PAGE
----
From brain-sucking to spit-bathing, Australian animals have evolved some weird and wonderful ways to survive heat stress and drought. Here are six animals that keep their cool.

How do you beat the heat? Do you fan your face? Hop in the pool? Linger in the frozen vege aisle?

Australian animals have evolved some weird and wonderful ways to survive heat stress and times of drought. From brain-sucking to spit-bathing, here are six animals that keep their cool.

The crest-tailed mulgara doesn’t need to drink water: it meets its moisture needs by eating juicy, juicy animals. Photo: Bobby Tamayo.


Awww. Looks cute, doesn’t it? It sucks the brains from its prey.

The mulgara lives in central Australia, where seasons cycle from ‘boom to bust’ and back again. In the good times, mulgaras store excess fat in their chubby little tails. When food is scarce, they draw on the fat from their swollen tails to survive. Best of all, this carnivorous marsupial doesn’t need to drink water. It’s a fierce predator that meets all of its water requirements from eating juicy mammals, reptiles, centipedes, spiders and insects. The delightfully deceptive mulgara.


A picture of a zebra finch - a small Australian bird - in a puddle of water, cooling down.

Zebra finches can ‘drink’ their own fat, allowing them to survive in the driest parts of Australia. Photo: Hélène Aubault via Bush Heritage.

Zebra finches

Zebra finches can ‘drink’ water from their own fat. Huh?

During a drought, zebra finches quench their thirst by breaking down the fat in their own bodies. Most birds can break down muscle or other proteins to get water, but they also need these proteins to fly and to keep their little hearts a-tickin’. So if a heat-stressed bird converts too much protein it can do them more harm than good.

Researchers from Jagiellonian University in Poland discovered that, during a simulated ‘drought day’ a typical zebra finch—which weighs a tiny average of 13.5 grams—produced about 0.44 gram of water by breaking down body fat. Freeing up this much water using only protein would require one-third of the zebra finch’s flight muscles, or an amount three times the mass of their hearts. Clever, fat-busting finches. 



A thorny devil can drink with its skin, channelling dew and rain to its body via capillary action. Photo: Christopher Watson.

Thorny Devils

The thorny devil can drink with its skin. Sorry, what?

This ant-eating lizard lives in arid Australia, where pooled water is a rare. But, during the night, dew condenses on its spiky body, and in the morning it brushes up against dew-covered grass. Then, the devilish magic happens! Its scales are arranged so that dew channels down to the corners of its mouth. The grooves between its scales are hygroscopic (moisture-attracting), so it absorbs water like blotted paper, moving moisture to its mouth via capillary action. Genius! The same process occurs if it rains. But if it’s extremely dry, they can bury themselves in sand, and draw moisture from it. What a crafty devil.


A crucifix frog is a small yellow, red and black amphibian with a cross on its back. Here it sits on wet red sand.

The crucifix frog is a small amphibian with a big appetite … for its own mucus cocoon. (Photo: © Dr Paul Anthony Stewart, Sydney University; Flickr username Paulhypnos.)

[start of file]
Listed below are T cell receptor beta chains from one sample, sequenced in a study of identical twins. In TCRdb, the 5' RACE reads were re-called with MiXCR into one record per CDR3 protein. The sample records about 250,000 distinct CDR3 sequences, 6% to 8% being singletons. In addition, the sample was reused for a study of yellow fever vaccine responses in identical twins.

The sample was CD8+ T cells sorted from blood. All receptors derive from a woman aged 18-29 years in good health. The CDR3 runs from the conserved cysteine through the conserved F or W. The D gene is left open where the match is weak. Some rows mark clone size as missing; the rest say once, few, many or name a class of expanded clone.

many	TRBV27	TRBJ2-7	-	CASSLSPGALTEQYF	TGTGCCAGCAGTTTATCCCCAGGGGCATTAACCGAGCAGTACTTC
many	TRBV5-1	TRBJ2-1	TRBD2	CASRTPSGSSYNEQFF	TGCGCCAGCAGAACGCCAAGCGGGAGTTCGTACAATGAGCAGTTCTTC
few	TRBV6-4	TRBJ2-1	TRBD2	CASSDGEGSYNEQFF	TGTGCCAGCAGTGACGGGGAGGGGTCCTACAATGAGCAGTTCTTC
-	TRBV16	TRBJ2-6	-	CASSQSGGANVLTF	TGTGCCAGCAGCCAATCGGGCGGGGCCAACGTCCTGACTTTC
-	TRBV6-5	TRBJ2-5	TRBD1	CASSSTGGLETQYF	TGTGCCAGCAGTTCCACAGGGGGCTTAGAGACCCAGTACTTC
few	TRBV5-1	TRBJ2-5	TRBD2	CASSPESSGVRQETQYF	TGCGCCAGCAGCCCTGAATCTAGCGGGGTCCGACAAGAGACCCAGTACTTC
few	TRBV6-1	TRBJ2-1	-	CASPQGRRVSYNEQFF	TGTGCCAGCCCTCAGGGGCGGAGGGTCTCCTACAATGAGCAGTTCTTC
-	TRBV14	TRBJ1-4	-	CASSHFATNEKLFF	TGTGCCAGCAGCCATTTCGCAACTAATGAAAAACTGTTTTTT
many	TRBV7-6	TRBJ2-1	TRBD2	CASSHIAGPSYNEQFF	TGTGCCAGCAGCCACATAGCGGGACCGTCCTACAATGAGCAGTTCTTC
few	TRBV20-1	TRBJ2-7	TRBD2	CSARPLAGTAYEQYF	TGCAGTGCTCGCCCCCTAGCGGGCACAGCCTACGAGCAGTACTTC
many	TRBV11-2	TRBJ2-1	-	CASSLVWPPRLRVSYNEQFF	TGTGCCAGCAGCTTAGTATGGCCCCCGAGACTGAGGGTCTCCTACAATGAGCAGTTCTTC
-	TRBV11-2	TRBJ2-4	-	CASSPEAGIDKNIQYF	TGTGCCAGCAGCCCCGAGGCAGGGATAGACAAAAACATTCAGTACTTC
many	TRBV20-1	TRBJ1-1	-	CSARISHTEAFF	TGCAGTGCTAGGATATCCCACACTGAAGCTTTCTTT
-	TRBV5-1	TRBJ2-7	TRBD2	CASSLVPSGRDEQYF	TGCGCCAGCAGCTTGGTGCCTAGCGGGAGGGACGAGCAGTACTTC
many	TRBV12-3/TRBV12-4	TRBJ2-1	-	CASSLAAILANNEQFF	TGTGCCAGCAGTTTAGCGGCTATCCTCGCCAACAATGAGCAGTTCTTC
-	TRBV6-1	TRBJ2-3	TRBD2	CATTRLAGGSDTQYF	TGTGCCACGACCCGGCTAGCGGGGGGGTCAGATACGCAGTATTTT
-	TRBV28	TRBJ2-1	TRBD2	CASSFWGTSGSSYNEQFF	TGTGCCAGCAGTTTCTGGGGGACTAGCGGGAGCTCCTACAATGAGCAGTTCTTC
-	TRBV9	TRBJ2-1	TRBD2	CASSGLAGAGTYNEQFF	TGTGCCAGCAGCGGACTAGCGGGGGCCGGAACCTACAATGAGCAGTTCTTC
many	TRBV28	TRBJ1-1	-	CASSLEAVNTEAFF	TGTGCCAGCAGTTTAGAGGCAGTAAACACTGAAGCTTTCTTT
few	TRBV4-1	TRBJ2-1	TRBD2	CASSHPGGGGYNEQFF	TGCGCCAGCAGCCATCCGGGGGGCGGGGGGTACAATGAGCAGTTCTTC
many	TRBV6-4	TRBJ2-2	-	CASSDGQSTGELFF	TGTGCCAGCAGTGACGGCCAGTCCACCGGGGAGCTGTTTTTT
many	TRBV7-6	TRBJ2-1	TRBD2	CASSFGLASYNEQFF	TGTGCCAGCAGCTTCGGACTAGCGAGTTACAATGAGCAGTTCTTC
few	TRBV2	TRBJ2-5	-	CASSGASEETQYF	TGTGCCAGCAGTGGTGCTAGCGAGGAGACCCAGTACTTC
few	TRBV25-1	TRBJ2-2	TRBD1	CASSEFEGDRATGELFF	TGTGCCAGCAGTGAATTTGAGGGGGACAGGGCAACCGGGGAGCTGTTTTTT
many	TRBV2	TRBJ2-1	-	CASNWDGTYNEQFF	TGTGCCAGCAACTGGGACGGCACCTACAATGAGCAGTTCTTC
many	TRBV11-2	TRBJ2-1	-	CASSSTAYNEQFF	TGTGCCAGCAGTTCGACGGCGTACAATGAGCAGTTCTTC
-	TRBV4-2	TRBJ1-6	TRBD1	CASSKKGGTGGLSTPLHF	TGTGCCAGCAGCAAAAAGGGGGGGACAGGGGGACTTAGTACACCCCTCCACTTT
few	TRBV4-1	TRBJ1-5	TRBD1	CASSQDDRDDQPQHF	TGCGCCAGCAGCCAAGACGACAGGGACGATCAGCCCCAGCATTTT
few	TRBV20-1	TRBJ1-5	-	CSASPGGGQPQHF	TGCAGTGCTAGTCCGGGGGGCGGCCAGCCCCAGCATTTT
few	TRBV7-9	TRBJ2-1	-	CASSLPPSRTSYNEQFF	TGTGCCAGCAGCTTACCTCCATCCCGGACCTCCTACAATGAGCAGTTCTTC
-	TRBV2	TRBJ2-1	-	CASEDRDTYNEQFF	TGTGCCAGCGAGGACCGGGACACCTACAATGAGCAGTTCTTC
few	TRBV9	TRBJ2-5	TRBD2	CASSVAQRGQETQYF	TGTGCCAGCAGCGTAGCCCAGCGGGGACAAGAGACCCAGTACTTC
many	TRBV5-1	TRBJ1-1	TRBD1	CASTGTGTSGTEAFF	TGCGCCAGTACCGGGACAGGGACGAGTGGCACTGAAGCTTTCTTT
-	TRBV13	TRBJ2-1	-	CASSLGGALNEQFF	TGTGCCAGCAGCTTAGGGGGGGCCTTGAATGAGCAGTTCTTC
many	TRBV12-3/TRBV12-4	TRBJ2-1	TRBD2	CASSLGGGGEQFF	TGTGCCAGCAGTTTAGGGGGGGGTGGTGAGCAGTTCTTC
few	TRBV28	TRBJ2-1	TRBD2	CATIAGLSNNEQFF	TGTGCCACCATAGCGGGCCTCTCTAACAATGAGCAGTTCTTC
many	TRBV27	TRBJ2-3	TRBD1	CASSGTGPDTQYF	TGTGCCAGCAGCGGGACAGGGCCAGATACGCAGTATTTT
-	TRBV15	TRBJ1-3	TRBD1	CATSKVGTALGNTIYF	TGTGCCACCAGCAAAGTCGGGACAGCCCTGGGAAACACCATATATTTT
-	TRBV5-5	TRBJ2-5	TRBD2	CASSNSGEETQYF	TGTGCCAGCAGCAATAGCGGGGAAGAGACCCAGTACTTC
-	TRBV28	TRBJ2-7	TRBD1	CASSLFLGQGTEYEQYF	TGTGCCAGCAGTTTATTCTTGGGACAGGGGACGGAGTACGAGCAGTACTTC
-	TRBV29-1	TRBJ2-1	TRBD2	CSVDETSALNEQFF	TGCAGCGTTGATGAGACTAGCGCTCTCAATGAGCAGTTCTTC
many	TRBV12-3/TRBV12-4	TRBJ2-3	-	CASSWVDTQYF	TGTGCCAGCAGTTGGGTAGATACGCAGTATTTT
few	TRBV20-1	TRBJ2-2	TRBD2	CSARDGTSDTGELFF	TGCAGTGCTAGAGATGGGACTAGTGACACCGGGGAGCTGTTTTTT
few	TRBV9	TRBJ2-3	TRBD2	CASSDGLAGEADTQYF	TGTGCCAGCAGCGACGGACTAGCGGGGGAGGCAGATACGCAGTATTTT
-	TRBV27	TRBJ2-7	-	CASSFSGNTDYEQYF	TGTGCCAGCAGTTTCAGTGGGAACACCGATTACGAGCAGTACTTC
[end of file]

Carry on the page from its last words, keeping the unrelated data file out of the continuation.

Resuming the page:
Crucifix frogs 

Feeling a little parched? Why not wrap yourself in a mucus cocoon and bury yourself underground ’til it rains again?

The crucifix frog—or holy cross frog—has life in arid Australia sorted. It spends most of its life underground, enveloped in a home-made, protective mucus cocoon. It can stay like this for years on end, dormant, patiently waiting for rain. And when rain eventually does trickle down, it eats its own cocoon for a nutritious kick start—delicious!—and starts digging skywards.


A picture of a bilby resting on top of stones.

Ol’ radiator ears. The bilby uses the big surface area of its ears to keep its cool in the heat of arid Australia. Photo: Bernard Dupont via Flickr.


My, what big ears you have! All the better to stay cool.

Bilbies have big ears, it’s plain to see. This desert-dwelling marsupial uses their ears like a radiator. Their ears have such a large surface area, and are so loaded with blood vessels, that the blood that flows through them returns to their bodies cooler than before. This lowers the bilbies overall body temperature.


A kangaroo licks its forearms to cool down.

Kangaroos give themselves a good spit lick to cool down. And why not?


When it comes to amazing adaptations, kangaroos punch above their weight.

  • Unlike mulgaras and thorny devils, kangaroos need pooled water to survive. But some species, like the red kangaroo, live in the driest parts of central Australia. During a drought, roos are known to dig holes more than a metre deep to get drinking water!
  • Hopping is a famously fast and efficient mode of locomotion. Kangaroos can reach speeds of 60kph, clearing over 8m with a single hop! This allows them to cover large distances to find food in sparsely vegetated parts of Australia. 
  • A female kangaroo normally has one young a year. But what if it’s too dry, and there’s not enough food for her and her joey? She can pause her pregnancy and keep the embryo in a dormant state—also known as ‘embryonic diapause’. This gives the young the best chance of survival.
  • Kangaroos don’t have sweat glands. Instead, they give their forelegs a refreshing ‘spit bath’ to cool down. Their forelegs have a special network of blood vessels, speeding the evaporative cooling process.

Cool, eh?

So there you are. The next time you’re feeling hot and sweaty, why not dig a large hole and sit in it? Or give your mate a spit bath? Don’t thank us. Thank your favourite arid Australian animals.